Hosts Grape (Vitis vinifera) and spurge laurel (Daphne gnidium) are preferred hosts, but it has also been reported on blackberry (Rubus fruticosus), gooseberry (Ribes sp.), black and red currant (Ribes nigurm), olive (Olea europaea), cherry (Prunus avium), prune (Prunus domestica), persimmon (Diospyrus kakis), kiwi (Actinidia chinensis), pomegranate (Punica granatum), carnation (Dianthus spp.), and a number of other wild hosts.

Damage In May and June, first-generation larvae web and feed on the flower clusters. Second-generation larvae (July-August) feed on green berries. Young larvae penetrate the berry and hollow them out, leaving the skin and seeds. Third-generation larvae (August-September) cause the greatest damage by webbing and feeding inside berries and within bunches, which become contaminated with excrement. Additionally, feeding damage to berries favors infection by Botrytis and other secondary fungi such as Aspergillus, Alternaria, Rhizopus, Cladosporium, and Penicillium.

Biology and life cycle

The adult moth is approximately 6-8 mm long, with a wingspan of 11-13 mm. The female is slightly larger. Both males and females have similar mosaic-patterned wings. The first pair of wings (forewings) is tan-cream in color, mottled with gray-blue, brown, and black blotches. The second pair of wings is gray with a fringed border. The wings are held in a bell shape over the abdomen when at rest. The female lay their eggs separately. Eggs are elliptical and flat, approximately 0.6-0.8 mm in diameter. These lentil-shaped eggs are visible and iridescent creamy white, turning yellow as the embryo develops and later black when the head of the developing larva is formed. There are five larval stages. The first stage is about 1 mm and the last stage about 12-15 mm in size. Larvae are with with a black head and they turn to yellowish brown and the body takes the color of their nutrition (gut content). The fifth last larval instar spin a grayish silicon cocoon to pupate. The pupa is about 4-9 mm long.
In our climatic zone the European grapevine berry moth has two to three generations per year. Four generations are reported from warmer regions of Spain, Greece, Egypt. The pupal stage overwinters inside the silicon cocoons (diapause) under the bark or in soil cracks or on hidden, protected places. When air temperatures increase above 10°C for about 10 to 12 days Adults hatch. First males are found and after one week the female hatch. So, the first male flight may start as early as bud break and the flight continues for about 4 to 5 weeks. Flying activities are when sun rises and temperatures are about 12°C. During the flight the insects mate and the majority of females just mate once. Egg laying activities start shortly after mating (about one to two days). They deposit the eggs singly on or near the flowers. A female lay about 100 eggs and adult life for 1 to three weeks depending on the climatic conditions.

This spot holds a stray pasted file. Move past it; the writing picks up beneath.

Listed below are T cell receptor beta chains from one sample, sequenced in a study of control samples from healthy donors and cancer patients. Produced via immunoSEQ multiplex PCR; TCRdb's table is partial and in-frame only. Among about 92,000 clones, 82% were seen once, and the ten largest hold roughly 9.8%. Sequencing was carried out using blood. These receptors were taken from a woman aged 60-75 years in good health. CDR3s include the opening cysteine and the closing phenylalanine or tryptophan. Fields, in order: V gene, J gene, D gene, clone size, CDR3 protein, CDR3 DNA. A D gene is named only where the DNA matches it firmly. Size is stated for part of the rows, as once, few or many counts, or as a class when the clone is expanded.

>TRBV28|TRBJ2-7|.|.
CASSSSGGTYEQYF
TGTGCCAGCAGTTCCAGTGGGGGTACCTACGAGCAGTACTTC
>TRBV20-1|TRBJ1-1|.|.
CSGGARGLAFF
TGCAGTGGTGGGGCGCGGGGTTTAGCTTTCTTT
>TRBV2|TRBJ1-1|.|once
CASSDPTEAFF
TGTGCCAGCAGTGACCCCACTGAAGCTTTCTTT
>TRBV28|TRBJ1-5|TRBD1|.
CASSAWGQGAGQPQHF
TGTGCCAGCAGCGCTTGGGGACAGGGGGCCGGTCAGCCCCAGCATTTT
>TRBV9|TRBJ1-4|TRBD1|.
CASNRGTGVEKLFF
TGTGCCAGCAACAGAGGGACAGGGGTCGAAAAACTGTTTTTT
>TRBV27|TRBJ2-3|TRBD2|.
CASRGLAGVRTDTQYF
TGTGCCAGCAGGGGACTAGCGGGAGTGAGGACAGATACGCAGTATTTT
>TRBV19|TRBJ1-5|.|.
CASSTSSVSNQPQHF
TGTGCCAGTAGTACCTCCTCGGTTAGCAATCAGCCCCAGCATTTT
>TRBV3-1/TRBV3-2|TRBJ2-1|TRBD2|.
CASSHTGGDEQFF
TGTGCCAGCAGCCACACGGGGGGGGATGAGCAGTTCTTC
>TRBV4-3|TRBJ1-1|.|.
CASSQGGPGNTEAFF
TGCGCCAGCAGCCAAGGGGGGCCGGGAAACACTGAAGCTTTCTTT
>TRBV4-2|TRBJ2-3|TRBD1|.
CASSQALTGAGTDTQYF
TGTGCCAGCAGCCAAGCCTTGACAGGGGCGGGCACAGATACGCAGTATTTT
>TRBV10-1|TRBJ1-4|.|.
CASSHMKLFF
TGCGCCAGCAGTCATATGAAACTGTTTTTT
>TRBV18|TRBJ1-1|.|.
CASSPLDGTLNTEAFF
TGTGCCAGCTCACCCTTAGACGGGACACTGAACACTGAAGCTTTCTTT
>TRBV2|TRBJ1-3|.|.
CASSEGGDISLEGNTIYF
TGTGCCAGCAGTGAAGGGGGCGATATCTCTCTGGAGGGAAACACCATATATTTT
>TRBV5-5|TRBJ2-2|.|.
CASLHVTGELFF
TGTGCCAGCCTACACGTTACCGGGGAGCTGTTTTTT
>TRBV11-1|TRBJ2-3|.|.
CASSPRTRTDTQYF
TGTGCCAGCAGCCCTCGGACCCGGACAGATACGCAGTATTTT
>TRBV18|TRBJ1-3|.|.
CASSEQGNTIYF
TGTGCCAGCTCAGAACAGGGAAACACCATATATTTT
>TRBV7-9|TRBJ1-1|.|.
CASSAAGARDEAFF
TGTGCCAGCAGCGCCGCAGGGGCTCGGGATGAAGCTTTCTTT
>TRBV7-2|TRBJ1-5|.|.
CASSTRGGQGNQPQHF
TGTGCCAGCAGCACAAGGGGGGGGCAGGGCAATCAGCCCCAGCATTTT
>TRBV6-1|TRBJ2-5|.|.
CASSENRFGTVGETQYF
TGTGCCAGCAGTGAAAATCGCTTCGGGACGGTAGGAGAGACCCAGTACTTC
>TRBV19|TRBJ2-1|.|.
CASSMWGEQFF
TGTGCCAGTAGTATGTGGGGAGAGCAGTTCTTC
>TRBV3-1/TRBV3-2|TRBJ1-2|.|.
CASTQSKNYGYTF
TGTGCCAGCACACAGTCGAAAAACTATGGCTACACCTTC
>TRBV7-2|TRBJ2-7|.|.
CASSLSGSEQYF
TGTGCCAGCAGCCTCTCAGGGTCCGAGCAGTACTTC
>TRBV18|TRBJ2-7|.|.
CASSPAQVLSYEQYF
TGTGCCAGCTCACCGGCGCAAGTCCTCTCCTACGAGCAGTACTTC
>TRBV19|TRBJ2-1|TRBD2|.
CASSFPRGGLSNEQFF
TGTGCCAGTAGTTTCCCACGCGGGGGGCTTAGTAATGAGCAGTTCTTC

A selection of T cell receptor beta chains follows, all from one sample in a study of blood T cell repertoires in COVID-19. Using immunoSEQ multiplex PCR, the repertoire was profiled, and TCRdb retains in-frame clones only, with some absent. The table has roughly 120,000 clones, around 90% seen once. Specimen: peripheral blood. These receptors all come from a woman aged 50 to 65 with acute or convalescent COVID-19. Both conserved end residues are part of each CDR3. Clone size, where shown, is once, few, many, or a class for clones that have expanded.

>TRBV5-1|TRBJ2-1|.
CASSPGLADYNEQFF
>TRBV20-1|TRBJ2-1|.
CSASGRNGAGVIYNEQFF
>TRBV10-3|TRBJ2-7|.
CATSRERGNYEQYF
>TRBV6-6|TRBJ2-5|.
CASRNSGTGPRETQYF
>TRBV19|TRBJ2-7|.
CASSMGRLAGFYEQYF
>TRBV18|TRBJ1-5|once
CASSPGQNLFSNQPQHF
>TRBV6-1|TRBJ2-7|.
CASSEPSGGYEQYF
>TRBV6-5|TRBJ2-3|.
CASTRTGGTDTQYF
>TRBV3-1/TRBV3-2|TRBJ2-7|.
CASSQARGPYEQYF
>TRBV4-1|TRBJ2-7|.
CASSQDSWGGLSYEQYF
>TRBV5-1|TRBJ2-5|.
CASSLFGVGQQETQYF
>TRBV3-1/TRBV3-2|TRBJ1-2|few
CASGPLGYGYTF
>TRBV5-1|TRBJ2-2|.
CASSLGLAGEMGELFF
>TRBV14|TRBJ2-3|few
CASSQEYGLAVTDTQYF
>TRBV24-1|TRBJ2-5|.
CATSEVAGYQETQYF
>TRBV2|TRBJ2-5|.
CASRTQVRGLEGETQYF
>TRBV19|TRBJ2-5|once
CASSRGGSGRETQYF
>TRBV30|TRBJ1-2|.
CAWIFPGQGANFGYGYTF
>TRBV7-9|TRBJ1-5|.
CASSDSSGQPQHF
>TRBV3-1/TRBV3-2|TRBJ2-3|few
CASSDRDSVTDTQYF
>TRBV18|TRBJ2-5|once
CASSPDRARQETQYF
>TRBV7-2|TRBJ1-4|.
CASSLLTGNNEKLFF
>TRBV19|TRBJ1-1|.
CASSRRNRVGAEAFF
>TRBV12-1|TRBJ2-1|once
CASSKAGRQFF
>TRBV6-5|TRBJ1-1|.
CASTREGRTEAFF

In spring egg hatching takes 10 days or more, while in summer eggs hatch within 3 to 4 days depending on the temperature conditions. The first-generation larvae web on flowers and feed on them, they may enter the peduncle and cause the bunch to dry up. Larval development needs about 20 to 30 days depending on weather conditions. Then they pupate under the bark or in soil or on the flower and adults emerge again 6 to 14 days after.
The second- and third-flight female moths lay eggs individually directly on shaded berries. Shortly after the larva emerges it enters a berry and hollows it out as it feeds. A single bunch may be infested with several larvae. Webbing, frass, and fungal infection may result in extensive contamination of the bunch.
The lower threshold for development is about 10 °C and the upper developmental thresholds is 30°C. Optimal development conditions are between 26-29°C and 40 to 70% humidity. If day length decreases and it is getting colder the diapause stage get initiated. Larval stages die when temperatures fall below 8°C, but the diapausing pupa can withstand even the cold northern European winters.
The first generation is shorter than the summer generations. Eggs hatch in about 66 degree-days Celsius (DDC). Larvae feeding on flower clusters are reported to develop faster than those feeding on grape berries later in the season, and this influences generation time. Non diapausing pupae require about 130 DDC to develop. Adult females may lay eggs about 61 DDC after emergence.
Estimates of DD for a generation vary considerably in the literature, from 427 DDC to 577 DDC in the first generation to 482 DDC to 577 DDC in later generations.

Monitoring and management

Males are attracted by pheromones, which is used to monitor male flights. Before bud break, place traps with L. botrana lures high in the canopy (iScout pheromone) . Place at least one trap per 30 acres or per vineyard block if smaller. Change lures according to manufacturer’s recommendations. Check traps weekly, recording the number of moths caught and removing trapped moths from the sticky trap bottom. Plot the weekly catches to determine initiation and peak of male flights in each generation. Continue monitoring with traps until the peak of the third flight.